President Akufo-Addo in April this year announced the reduction of electricity tariffs by half and provision of potable water for free to all Ghanaians for the months of April, May and June to make up for lost income as a result of the COVID-19 pandemic. These goodies have been extended to the end of the year. This was part of packages to ameliorate the hardship brought onto Ghanaians as a result of the outbreak of the COVID-19 pandemic.
COVID-19 has brought global attention to the critical role water plays in managing infectious outbreaks of such nature. As many experts predicted that Africa, which Ghana is part will become a COVID-19 hotspot, some experts were also optimistic that given the right strategies and interventions, the region can contain the pandemic. One such intervention is Ghana’s directive to provide free water to domestic users till the end of the year to ensure that water insecure households do not compromise appropriate hygiene and sanitation during COVID-19.
Just last week, the Ghana Education Service announced the resumption of school for second year Junior High School and Senior High School students. As these hundreds of students go to school, water is arguably the most critical need for the students and teachers at this moment. One of the instructive preventive measures of COVID 19 is periodic water of hands under running water. The Centers for Disease Control and Prevention and the World Health Organization that consistently said that washing of water is one of the most effective ways to fight the coronavirus. It is therefore an imperative duty of the Ministry of Water and Ghana Water Company to ensure water flows through our taps.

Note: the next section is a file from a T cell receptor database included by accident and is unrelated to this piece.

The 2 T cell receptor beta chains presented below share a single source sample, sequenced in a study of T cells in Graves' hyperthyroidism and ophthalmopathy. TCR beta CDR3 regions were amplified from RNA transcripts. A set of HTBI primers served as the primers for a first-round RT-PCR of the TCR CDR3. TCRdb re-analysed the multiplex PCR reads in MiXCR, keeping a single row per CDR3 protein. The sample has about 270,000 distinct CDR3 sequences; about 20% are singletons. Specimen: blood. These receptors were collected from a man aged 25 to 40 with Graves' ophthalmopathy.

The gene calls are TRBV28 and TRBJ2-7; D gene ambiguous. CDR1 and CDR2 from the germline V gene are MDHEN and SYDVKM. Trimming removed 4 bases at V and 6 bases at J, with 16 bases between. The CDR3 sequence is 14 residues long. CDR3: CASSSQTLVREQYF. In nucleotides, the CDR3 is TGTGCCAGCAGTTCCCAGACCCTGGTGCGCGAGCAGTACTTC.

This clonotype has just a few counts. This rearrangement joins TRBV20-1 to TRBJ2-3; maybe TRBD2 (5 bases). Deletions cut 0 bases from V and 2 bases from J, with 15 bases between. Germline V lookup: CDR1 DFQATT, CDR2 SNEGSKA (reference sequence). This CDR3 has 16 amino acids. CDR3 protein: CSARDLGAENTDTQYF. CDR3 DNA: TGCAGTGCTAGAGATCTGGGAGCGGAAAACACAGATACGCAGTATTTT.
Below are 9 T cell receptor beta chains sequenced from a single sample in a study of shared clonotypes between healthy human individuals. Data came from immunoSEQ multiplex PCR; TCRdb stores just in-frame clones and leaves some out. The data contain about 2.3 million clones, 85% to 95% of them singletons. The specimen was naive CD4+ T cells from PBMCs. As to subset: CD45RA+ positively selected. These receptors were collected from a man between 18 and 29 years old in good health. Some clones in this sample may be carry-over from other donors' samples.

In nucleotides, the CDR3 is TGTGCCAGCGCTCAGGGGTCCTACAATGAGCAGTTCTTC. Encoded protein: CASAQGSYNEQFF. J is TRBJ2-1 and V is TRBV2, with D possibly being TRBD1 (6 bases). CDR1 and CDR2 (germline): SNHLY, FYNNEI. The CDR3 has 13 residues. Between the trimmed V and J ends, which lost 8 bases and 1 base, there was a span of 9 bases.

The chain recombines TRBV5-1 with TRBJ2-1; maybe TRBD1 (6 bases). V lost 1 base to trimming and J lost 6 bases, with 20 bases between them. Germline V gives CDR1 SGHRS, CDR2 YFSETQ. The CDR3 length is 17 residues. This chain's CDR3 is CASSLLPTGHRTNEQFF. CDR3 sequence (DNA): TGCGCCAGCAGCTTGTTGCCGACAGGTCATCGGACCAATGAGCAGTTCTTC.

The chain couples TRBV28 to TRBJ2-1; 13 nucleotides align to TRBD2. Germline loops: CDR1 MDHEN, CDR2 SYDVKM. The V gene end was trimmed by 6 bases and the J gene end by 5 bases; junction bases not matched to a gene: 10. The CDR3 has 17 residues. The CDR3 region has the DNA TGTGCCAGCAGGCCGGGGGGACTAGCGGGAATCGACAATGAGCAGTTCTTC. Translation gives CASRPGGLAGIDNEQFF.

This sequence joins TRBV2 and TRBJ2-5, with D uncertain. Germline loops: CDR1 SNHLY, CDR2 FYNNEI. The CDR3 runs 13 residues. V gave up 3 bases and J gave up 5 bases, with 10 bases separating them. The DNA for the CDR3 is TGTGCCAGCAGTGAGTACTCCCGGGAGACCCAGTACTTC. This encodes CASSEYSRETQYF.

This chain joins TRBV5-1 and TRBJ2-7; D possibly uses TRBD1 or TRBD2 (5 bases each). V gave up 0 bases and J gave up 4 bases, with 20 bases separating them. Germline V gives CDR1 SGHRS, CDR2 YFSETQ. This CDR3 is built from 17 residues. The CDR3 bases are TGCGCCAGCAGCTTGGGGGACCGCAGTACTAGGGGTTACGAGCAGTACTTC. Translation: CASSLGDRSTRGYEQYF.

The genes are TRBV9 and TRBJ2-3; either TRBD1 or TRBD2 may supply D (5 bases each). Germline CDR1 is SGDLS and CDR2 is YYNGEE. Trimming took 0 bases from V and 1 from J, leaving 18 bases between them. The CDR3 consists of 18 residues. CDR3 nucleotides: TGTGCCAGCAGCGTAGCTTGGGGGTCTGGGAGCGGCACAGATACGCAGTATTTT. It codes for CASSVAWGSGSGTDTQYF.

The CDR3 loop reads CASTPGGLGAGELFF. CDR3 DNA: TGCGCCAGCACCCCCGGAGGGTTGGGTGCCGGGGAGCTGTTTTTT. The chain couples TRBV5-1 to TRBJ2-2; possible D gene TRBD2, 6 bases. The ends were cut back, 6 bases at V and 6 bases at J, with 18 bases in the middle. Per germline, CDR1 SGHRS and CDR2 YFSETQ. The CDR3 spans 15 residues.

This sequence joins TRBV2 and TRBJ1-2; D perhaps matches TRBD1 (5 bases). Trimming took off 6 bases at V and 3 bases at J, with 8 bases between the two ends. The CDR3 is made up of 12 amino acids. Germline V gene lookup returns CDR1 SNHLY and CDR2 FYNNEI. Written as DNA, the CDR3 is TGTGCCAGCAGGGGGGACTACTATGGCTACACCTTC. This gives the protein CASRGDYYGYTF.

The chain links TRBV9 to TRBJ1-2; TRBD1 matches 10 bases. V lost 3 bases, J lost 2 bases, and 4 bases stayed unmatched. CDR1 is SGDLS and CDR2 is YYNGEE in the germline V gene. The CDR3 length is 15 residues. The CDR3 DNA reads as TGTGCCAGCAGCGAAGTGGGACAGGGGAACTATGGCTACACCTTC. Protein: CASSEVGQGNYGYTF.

Since Monday, I have not had water. This morning for instance, after exhausting my water storage, I had to deploy an old SHS bathing tactics to enable me go to work. And I’m not alone in this frustration. Many residents in several parts of the country have complained of this happening. The Ghana Water Company Limited owes us an explanation especially in these times and context of a global pandemic.
According to the Director for Natural Resources at the Environmental Protection Agency (EPA), Carl Fiati, in February 2017 predicted Ghana may soon import drinking water from neighbouring countries. This, he said, was due to illegal mining also known as ‘galamsey’. It seems Ghana is currently at this crossroad. This should tell us all that, the pandemic requires solidarity not only between countries, but at all levels. For instance, Ghana presently needs a nationalistic approach in fighting the galamsey menace. We as individuals must also take an active role in protecting the world’s water supply so that we can all have the resources we need to survive this latest crisis and thrive once it has passed.